NVR/DVR vs. Cloud Surveillance: what’s the difference?
Are you researching video storage options for your IP camera and unsure about the best option? You’re not alone — we get a lot of questions about the various options. There is also a lot of confusion regarding the difference between DVRs and NVRs.
As a baseline, both NVR and DVRs manage video recording. DVR stands for Digital Video Recorder, whereas NVR stands for Network Video Recorder. DVR systems process the video data at the recorder, whereas NVR systems encode and process the video data at the camera, then stream it to the NVR recorder–which is used for storage and remote viewing.
When it comes to surveillance, there are 3 options:
- Digital Video Recorder (DVR). Standalone hardware device that connects directly to analog cameras via coax cables.
- Network Video Recorder (NVR). Network attached storage device that connects to IP cameras over a (typically) local IP network.
- Cloud Storage. Remote storage for IP cameras that can access cameras over the internet.
Both DVR and NVR systems record video data and are reliable. Although in the past the video quality of DVR systems lagged behind comparable NVR systems, today this gap is less. The difference between DVR and NVR systems come down to the cost, how the data is transmitted, and type of cameras.
It’s hard to know when to use one vs the other.
If you have multiple physical sites/networks– cloud storage is probably the best option. An example would be a small business with 5 different retail outlets, each with 2-3 cameras. It would be best to bypass hardware devices (either NVR or DVR) for each location with all the associated cost and management/setup overhead. A better solution would be to connect all the cameras to the cloud directly and eliminate the need for any intermediate hardware.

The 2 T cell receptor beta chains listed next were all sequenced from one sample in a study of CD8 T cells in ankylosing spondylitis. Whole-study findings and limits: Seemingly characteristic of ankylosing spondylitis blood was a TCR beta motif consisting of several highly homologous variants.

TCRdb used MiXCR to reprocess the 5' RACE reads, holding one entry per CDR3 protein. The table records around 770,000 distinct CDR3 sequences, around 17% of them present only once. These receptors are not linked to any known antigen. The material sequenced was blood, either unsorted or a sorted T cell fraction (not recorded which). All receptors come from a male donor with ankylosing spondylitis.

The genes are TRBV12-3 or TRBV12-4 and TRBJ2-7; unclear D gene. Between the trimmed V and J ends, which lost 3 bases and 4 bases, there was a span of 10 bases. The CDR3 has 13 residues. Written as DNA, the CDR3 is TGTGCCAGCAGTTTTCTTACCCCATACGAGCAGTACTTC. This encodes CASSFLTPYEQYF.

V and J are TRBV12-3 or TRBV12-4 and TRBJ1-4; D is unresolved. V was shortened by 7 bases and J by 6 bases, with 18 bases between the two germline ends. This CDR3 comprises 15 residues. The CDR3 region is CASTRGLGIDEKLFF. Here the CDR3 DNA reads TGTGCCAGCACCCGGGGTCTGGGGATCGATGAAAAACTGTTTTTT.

What kind of wiring options exist from your desired camera location to either a router or DVR? This is a commonly overlooked consideration. If you have existing LAN drops (or good wireless) then an analog system likely doesn’t make sense. It would be best to jump directly to a full IP based system, either an NVR or cloud (or some combination). Conversely if you have legacy coax wires already run through the premises, then go with a DVR system.
And finally there are 3 issues with NVR that often compel users to move to cloud storage for their surveillance needs:
- Need to remove a single point of failure: if you rely on NVR for each location in a multi-site configuration you have introduced a number of new points of failure. Since all the cameras go through the NVR, those devices would then be down too. Conversely, a direct to cloud solution eliminates a hardware failure–preventing entire sites from going dark.
- Difficult to scale Multi-NVR management: remote access and management is challenging across multiple NVRs and locations. Traditional NVRs cannot be accessed by mobile–but modern NVRs do have simple point to point access from a mobile app. Usually this is one app for one device–so managing dozens or hundreds of them becomes very challenging.
- Local storage is risky. Cloud storage is off-site and secure; once video is off-site it can’t be tampered with. NVRs can be unplugged / damaged and the data is then lost forever. Cloud is infinitely more secure than onsite–as its encrypted and secure–no issues.